• Thu
  • Jul 31, 2014
  • Updated: 5:19am

Focus on the unexpected

PUBLISHED : Tuesday, 23 February, 2010, 12:00am
UPDATED : Tuesday, 23 February, 2010, 12:00am

To most students born in the digital age, a trip back in time to the analogue era of photography holds little appeal. Imagine having to process the film from your camera before you know whether you've successfully snapped your friends celebrating or just recorded your thumb covering the lens.

However, a group of associate degree students have been using some old technology to shoot images that are sometimes beautiful, and always unexpected.

Earlier this month, Fay Li Yuen-fay and three fellow second-year students at City University organised a workshop on Lomography for their final year project.

This creative approach to photography was started by a group of Austrian students in 1991. On a trip to Prague they found a small Russian camera - the Lomo Kompakt Automat - in a shop. The pictures the camera took may have broken the rules of 'good' photography, but they were fascinating and wonderfully weird.

The four sessions in the 'Be A Lomographer' workshops organised by Li's group were hosted by two experienced Lomographers. They introduced the digital-minded students to the art form and explained how it worked.

'I was never really into digital cameras. A lot of our fellow students and friends had heard of Lomography but not many of them knew exactly what it was,' Li says. 'Everything just fell in to place. We had to do a final year project and we wanted to do something that interested us, so we thought of Lomography and we took the chance to approach them [the experienced Lomographers].'

Lomographic cameras have plastic bodies and, instead of digital memory, use traditional film or slides. Most of their lenses are made of plastic, which helps create images with a blurry tone.

Yu Ka-ho, 21, an experienced Lomographer and a second-year marketing student, hosted two of the workshops. He says the Lomographic camera can give you something a digital camera can't. 'Even though the camera is all manually controlled, you can do a lot with it,' he says.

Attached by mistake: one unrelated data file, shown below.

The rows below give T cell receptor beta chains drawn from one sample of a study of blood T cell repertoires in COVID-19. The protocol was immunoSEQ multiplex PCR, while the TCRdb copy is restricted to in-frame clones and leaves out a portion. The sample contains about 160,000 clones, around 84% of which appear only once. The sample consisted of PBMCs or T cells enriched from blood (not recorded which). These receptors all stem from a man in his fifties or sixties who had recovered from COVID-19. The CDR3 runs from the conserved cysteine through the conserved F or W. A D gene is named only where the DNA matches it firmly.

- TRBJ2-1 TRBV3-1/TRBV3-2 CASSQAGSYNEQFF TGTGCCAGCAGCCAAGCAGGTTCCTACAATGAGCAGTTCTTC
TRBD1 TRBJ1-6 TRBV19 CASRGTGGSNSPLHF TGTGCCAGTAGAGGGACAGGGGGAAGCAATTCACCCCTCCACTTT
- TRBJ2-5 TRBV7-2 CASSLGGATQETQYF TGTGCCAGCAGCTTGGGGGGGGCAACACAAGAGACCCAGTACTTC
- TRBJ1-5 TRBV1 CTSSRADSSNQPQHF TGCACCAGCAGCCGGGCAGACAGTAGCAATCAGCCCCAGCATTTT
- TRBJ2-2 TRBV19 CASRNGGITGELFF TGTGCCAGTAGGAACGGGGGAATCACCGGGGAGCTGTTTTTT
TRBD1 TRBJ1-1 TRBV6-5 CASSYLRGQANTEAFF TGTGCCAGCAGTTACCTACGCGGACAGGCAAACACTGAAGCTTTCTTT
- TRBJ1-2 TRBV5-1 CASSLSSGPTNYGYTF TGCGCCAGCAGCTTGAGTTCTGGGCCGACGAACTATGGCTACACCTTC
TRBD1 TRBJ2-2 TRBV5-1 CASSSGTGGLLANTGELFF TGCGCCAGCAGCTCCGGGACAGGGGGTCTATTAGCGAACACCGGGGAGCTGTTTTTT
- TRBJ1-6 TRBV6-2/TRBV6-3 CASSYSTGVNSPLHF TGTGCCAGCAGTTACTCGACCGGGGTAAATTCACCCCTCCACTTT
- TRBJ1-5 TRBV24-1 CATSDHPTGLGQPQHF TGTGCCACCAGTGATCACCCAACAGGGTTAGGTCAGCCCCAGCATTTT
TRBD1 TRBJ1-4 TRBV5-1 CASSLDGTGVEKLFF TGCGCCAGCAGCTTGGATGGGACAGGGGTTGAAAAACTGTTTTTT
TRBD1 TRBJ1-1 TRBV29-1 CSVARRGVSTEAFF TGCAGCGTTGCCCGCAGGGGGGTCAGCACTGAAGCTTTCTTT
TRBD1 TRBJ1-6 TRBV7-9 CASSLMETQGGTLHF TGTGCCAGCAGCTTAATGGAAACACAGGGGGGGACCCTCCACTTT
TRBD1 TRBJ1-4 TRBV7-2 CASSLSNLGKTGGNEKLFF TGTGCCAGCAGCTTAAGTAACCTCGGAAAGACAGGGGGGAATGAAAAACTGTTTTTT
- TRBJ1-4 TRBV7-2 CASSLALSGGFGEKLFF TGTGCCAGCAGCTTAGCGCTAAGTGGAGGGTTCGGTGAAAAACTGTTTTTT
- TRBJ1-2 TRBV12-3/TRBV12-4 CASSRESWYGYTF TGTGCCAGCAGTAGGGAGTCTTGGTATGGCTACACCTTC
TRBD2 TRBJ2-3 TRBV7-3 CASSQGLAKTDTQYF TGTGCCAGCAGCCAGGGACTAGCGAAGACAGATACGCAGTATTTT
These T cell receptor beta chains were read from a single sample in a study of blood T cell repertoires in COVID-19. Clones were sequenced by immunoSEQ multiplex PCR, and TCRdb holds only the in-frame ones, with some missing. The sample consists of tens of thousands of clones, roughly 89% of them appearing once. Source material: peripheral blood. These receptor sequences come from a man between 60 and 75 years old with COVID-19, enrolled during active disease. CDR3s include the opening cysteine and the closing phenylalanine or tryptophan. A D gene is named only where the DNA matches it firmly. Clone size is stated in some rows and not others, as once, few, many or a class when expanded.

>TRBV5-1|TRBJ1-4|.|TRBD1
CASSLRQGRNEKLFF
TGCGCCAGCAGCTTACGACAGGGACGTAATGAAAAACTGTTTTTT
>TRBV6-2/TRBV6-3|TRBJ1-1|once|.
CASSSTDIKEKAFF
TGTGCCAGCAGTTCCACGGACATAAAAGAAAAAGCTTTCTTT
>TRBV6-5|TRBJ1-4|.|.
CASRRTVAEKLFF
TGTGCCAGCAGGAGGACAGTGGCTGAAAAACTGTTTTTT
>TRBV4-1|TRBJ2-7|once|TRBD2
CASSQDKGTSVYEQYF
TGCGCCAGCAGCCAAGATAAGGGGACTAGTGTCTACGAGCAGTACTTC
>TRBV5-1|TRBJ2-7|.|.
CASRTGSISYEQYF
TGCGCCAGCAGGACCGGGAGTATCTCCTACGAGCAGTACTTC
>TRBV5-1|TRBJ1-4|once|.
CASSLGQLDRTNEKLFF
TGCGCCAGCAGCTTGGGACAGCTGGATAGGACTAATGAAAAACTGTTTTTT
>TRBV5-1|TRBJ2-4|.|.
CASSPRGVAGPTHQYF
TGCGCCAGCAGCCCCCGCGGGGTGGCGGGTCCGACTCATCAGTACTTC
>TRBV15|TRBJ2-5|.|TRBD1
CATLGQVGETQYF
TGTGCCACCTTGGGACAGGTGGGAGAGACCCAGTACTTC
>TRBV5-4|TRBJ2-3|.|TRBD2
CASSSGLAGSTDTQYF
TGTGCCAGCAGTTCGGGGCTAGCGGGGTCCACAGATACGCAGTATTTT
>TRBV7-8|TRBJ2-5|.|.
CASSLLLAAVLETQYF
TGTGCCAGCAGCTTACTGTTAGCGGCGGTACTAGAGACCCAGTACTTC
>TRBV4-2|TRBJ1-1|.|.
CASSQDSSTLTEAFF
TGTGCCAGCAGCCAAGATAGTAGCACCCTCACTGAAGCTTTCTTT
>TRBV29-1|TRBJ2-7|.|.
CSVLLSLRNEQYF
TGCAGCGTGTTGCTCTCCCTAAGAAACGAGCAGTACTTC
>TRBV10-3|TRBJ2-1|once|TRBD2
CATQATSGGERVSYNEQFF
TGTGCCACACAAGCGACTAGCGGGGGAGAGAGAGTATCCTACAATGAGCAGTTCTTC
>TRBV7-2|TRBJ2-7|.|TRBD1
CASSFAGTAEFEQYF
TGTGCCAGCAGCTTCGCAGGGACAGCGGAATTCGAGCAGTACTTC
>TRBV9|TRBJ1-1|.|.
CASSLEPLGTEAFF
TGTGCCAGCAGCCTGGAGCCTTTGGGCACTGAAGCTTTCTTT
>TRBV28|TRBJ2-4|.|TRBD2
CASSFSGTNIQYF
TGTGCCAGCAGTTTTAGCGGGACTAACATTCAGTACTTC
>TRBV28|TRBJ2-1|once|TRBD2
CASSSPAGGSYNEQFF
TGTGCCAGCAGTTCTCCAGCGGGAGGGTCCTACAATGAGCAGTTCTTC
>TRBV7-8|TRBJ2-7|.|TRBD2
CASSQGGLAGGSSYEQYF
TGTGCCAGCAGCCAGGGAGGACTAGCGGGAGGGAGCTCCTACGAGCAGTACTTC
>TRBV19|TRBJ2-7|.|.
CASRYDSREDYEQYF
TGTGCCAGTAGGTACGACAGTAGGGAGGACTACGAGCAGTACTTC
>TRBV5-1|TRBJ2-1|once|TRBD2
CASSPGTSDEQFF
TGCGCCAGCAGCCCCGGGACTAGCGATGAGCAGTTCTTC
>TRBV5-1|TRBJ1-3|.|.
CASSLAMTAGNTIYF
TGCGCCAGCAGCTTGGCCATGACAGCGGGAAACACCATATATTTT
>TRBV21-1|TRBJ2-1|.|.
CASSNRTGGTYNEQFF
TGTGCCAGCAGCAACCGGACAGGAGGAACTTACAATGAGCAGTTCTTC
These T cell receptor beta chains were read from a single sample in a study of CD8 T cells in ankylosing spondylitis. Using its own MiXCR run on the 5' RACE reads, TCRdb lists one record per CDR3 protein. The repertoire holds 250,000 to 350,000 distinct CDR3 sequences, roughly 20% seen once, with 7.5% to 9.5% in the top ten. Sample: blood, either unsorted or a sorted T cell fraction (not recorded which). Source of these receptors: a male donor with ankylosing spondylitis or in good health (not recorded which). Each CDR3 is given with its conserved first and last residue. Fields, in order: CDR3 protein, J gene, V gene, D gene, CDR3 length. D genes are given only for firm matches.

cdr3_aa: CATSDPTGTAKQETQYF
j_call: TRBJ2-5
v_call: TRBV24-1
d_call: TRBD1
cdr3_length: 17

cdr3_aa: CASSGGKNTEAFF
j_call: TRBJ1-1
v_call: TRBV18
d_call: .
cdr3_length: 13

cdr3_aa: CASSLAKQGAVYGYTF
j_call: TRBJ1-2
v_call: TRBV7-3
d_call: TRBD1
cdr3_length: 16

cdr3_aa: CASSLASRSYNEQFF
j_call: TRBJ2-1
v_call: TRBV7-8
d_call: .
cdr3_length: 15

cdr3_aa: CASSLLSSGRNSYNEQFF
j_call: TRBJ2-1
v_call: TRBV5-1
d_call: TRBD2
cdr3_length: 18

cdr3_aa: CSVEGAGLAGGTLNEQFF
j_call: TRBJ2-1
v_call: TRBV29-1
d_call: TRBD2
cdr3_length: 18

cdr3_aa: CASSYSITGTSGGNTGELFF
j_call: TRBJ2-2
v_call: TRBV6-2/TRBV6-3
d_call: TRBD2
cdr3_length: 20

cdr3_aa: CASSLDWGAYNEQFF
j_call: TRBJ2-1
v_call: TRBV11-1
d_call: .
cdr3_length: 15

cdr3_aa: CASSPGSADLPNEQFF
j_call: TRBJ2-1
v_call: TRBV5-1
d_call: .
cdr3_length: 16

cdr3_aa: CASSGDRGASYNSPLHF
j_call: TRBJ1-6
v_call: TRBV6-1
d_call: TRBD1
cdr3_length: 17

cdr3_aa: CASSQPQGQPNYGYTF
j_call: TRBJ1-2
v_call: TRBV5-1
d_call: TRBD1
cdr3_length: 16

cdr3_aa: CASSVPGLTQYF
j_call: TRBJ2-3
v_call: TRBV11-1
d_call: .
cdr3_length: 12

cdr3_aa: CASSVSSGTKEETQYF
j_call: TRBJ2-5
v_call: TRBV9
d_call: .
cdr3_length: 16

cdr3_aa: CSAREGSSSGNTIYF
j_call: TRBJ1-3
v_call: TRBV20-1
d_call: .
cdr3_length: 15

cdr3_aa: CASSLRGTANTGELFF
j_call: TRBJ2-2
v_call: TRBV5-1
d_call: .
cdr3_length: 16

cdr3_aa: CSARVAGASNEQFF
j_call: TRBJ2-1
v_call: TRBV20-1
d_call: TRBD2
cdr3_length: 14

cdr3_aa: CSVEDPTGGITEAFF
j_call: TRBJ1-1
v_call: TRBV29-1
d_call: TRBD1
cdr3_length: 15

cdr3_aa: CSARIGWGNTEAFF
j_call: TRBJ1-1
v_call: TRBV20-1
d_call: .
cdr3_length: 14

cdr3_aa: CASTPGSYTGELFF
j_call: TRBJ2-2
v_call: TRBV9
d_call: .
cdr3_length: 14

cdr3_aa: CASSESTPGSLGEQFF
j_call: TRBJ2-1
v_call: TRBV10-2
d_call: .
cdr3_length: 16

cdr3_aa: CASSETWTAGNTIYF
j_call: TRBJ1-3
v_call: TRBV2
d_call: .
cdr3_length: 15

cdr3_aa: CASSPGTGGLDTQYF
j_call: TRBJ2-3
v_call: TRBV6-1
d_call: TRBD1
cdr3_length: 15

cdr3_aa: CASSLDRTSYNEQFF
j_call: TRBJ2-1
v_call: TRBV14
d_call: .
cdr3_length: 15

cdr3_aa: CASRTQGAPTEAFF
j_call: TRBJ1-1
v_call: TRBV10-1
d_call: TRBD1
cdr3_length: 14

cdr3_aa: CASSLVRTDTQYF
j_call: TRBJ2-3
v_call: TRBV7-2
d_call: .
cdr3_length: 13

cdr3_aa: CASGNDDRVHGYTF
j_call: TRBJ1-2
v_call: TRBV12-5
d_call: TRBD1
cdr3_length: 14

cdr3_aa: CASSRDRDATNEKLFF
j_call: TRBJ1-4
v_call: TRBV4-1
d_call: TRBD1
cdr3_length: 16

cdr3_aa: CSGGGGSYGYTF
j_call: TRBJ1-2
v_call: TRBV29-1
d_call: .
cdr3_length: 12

By using film, Yu says, you can carefully leave a tiny gap in the back cover to let in light and create a whole different lighting effect in the shot. 'The outcome is always unexpected' he says, adding he owns three Lomographic cameras.

One of Li's fellow students, Hazel Lau Hei-lam, said the workshop was very interesting and helpful. 'I just started Lomography a while ago, after I bought my Diana F+. It was very interesting and I learned a lot,' she said.

According to Lomography microsites, the Diana F+ camera creates dreamy-toned images, more like an interpretation of reality than a simple photographic record. The camera can be fitted with fisheye, wide, close-up and telephoto lenses, among others.

As well as the workshops, Li and her group mates have also organised a lomography competition and exhibition.

Anyone can submit their Lomographs to be.a.lomographer @gmail.com, along with their name, contact number, occupation and caption. The deadline is Friday.

The winner will receive a Diana F+ Camera, the runner up gets a Diana Mini Camera, and third place receiving a Fisheye Camera.

All entries received for the Lomography competition will be showcased from March 24 to 31, in the exhibition at the Purple Zone, 4/F Academic Building, at City University in Kowloon Tong.

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